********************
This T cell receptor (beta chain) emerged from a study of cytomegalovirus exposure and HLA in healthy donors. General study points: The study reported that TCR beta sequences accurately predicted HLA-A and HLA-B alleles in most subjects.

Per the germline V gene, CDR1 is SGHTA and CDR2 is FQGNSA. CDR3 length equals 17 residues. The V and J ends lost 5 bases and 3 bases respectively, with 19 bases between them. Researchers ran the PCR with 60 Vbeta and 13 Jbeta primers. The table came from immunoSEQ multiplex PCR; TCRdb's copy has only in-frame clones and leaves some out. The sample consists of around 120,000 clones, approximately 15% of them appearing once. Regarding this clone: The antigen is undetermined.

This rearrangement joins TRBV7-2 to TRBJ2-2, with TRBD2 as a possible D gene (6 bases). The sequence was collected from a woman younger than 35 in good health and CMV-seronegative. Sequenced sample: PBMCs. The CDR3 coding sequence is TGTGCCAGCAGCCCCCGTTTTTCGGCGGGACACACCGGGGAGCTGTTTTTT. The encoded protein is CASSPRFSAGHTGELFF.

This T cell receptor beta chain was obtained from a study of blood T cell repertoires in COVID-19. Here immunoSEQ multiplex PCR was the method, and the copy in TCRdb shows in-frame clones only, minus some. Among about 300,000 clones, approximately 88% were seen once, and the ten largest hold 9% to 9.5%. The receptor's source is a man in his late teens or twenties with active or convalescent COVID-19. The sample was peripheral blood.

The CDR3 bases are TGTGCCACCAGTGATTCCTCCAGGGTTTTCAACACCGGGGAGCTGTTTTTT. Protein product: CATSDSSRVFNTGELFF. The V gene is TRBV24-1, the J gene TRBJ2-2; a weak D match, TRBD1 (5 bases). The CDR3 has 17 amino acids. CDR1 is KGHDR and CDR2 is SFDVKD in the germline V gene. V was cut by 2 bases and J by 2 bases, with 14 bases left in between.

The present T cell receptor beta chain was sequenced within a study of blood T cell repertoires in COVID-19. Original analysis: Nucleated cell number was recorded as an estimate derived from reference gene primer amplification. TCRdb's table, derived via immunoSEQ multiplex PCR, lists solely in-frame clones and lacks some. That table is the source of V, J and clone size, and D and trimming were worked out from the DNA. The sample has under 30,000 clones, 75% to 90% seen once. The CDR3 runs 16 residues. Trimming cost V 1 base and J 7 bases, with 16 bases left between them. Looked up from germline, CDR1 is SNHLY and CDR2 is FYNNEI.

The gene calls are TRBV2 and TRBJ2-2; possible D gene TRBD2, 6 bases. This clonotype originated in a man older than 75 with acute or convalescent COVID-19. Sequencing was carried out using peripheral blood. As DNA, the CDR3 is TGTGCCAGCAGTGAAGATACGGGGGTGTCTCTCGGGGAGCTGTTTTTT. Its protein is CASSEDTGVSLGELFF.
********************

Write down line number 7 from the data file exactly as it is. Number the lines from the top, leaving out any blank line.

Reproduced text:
The gene calls are TRBV2 and TRBJ2-2; possible D gene TRBD2, 6 bases. This clonotype originated in a man older than 75 with acute or convalescent COVID-19. Sequencing was carried out using peripheral blood. As DNA, the CDR3 is TGTGCCAGCAGTGAAGATACGGGGGTGTCTCTCGGGGAGCTGTTTTTT. Its protein is CASSEDTGVSLGELFF.